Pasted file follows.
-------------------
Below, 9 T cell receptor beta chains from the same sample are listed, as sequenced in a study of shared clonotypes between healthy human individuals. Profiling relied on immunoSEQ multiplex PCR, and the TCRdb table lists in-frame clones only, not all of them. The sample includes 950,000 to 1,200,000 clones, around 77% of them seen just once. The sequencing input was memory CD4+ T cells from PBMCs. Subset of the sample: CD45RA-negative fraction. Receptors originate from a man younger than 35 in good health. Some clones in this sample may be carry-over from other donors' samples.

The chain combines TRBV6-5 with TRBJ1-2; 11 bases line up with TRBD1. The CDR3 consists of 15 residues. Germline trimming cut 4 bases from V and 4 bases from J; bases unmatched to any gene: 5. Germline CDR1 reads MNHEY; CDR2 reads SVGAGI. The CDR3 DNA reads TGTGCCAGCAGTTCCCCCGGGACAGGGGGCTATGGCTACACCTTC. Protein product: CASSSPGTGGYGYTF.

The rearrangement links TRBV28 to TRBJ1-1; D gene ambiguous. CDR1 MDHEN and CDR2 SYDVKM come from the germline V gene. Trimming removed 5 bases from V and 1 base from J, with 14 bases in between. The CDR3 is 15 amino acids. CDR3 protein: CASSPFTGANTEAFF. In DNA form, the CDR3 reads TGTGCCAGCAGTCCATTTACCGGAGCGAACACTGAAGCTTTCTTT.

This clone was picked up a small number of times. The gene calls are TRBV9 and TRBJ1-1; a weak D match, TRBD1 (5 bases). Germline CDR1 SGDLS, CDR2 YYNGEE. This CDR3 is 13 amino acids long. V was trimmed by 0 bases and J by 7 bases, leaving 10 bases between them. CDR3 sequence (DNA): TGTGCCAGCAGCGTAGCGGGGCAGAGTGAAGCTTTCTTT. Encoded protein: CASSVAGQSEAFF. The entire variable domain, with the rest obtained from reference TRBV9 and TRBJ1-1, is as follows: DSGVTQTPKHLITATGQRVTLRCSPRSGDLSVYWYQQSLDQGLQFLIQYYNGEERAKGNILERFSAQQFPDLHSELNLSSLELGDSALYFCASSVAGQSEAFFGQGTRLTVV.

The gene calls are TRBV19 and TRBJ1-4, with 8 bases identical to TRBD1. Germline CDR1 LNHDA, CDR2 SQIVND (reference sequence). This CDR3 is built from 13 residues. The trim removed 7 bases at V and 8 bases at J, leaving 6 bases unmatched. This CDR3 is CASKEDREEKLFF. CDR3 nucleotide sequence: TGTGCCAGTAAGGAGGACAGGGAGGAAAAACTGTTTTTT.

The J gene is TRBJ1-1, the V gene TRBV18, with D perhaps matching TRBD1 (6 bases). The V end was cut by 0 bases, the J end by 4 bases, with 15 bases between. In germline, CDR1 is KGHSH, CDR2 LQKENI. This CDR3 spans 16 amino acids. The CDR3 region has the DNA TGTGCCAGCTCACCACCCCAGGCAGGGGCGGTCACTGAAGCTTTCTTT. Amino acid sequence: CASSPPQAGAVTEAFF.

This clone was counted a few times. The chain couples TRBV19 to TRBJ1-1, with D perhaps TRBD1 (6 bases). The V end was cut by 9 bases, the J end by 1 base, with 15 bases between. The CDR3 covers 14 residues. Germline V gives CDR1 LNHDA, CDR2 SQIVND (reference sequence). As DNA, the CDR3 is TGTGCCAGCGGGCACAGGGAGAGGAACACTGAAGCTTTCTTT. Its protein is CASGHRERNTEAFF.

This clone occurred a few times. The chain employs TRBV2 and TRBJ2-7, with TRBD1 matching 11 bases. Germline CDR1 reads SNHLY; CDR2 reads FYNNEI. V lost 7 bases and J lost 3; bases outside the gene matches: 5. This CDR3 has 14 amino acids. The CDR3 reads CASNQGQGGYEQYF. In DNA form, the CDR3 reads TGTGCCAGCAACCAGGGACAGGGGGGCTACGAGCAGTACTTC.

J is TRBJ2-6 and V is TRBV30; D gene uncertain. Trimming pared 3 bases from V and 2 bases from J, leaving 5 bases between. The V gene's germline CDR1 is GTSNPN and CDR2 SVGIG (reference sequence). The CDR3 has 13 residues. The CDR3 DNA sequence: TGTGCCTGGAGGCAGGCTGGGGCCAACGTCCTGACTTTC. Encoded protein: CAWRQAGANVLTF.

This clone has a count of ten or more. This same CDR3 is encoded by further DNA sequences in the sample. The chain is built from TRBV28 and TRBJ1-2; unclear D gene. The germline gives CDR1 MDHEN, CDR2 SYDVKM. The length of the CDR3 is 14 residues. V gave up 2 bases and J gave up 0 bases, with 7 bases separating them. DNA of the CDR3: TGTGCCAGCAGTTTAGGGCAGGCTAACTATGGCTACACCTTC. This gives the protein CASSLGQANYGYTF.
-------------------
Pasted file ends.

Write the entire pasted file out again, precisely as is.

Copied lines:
Below, 9 T cell receptor beta chains from the same sample are listed, as sequenced in a study of shared clonotypes between healthy human individuals. Profiling relied on immunoSEQ multiplex PCR, and the TCRdb table lists in-frame clones only, not all of them. The sample includes 950,000 to 1,200,000 clones, around 77% of them seen just once. The sequencing input was memory CD4+ T cells from PBMCs. Subset of the sample: CD45RA-negative fraction. Receptors originate from a man younger than 35 in good health. Some clones in this sample may be carry-over from other donors' samples.

The chain combines TRBV6-5 with TRBJ1-2; 11 bases line up with TRBD1. The CDR3 consists of 15 residues. Germline trimming cut 4 bases from V and 4 bases from J; bases unmatched to any gene: 5. Germline CDR1 reads MNHEY; CDR2 reads SVGAGI. The CDR3 DNA reads TGTGCCAGCAGTTCCCCCGGGACAGGGGGCTATGGCTACACCTTC. Protein product: CASSSPGTGGYGYTF.

The rearrangement links TRBV28 to TRBJ1-1; D gene ambiguous. CDR1 MDHEN and CDR2 SYDVKM come from the germline V gene. Trimming removed 5 bases from V and 1 base from J, with 14 bases in between. The CDR3 is 15 amino acids. CDR3 protein: CASSPFTGANTEAFF. In DNA form, the CDR3 reads TGTGCCAGCAGTCCATTTACCGGAGCGAACACTGAAGCTTTCTTT.

This clone was picked up a small number of times. The gene calls are TRBV9 and TRBJ1-1; a weak D match, TRBD1 (5 bases). Germline CDR1 SGDLS, CDR2 YYNGEE. This CDR3 is 13 amino acids long. V was trimmed by 0 bases and J by 7 bases, leaving 10 bases between them. CDR3 sequence (DNA): TGTGCCAGCAGCGTAGCGGGGCAGAGTGAAGCTTTCTTT. Encoded protein: CASSVAGQSEAFF. The entire variable domain, with the rest obtained from reference TRBV9 and TRBJ1-1, is as follows: DSGVTQTPKHLITATGQRVTLRCSPRSGDLSVYWYQQSLDQGLQFLIQYYNGEERAKGNILERFSAQQFPDLHSELNLSSLELGDSALYFCASSVAGQSEAFFGQGTRLTVV.

The gene calls are TRBV19 and TRBJ1-4, with 8 bases identical to TRBD1. Germline CDR1 LNHDA, CDR2 SQIVND (reference sequence). This CDR3 is built from 13 residues. The trim removed 7 bases at V and 8 bases at J, leaving 6 bases unmatched. This CDR3 is CASKEDREEKLFF. CDR3 nucleotide sequence: TGTGCCAGTAAGGAGGACAGGGAGGAAAAACTGTTTTTT.

The J gene is TRBJ1-1, the V gene TRBV18, with D perhaps matching TRBD1 (6 bases). The V end was cut by 0 bases, the J end by 4 bases, with 15 bases between. In germline, CDR1 is KGHSH, CDR2 LQKENI. This CDR3 spans 16 amino acids. The CDR3 region has the DNA TGTGCCAGCTCACCACCCCAGGCAGGGGCGGTCACTGAAGCTTTCTTT. Amino acid sequence: CASSPPQAGAVTEAFF.

This clone was counted a few times. The chain couples TRBV19 to TRBJ1-1, with D perhaps TRBD1 (6 bases). The V end was cut by 9 bases, the J end by 1 base, with 15 bases between. The CDR3 covers 14 residues. Germline V gives CDR1 LNHDA, CDR2 SQIVND (reference sequence). As DNA, the CDR3 is TGTGCCAGCGGGCACAGGGAGAGGAACACTGAAGCTTTCTTT. Its protein is CASGHRERNTEAFF.

This clone occurred a few times. The chain employs TRBV2 and TRBJ2-7, with TRBD1 matching 11 bases. Germline CDR1 reads SNHLY; CDR2 reads FYNNEI. V lost 7 bases and J lost 3; bases outside the gene matches: 5. This CDR3 has 14 amino acids. The CDR3 reads CASNQGQGGYEQYF. In DNA form, the CDR3 reads TGTGCCAGCAACCAGGGACAGGGGGGCTACGAGCAGTACTTC.

J is TRBJ2-6 and V is TRBV30; D gene uncertain. Trimming pared 3 bases from V and 2 bases from J, leaving 5 bases between. The V gene's germline CDR1 is GTSNPN and CDR2 SVGIG (reference sequence). The CDR3 has 13 residues. The CDR3 DNA sequence: TGTGCCTGGAGGCAGGCTGGGGCCAACGTCCTGACTTTC. Encoded protein: CAWRQAGANVLTF.

This clone has a count of ten or more. This same CDR3 is encoded by further DNA sequences in the sample. The chain is built from TRBV28 and TRBJ1-2; unclear D gene. The germline gives CDR1 MDHEN, CDR2 SYDVKM. The length of the CDR3 is 14 residues. V gave up 2 bases and J gave up 0 bases, with 7 bases separating them. DNA of the CDR3: TGTGCCAGCAGTTTAGGGCAGGCTAACTATGGCTACACCTTC. This gives the protein CASSLGQANYGYTF.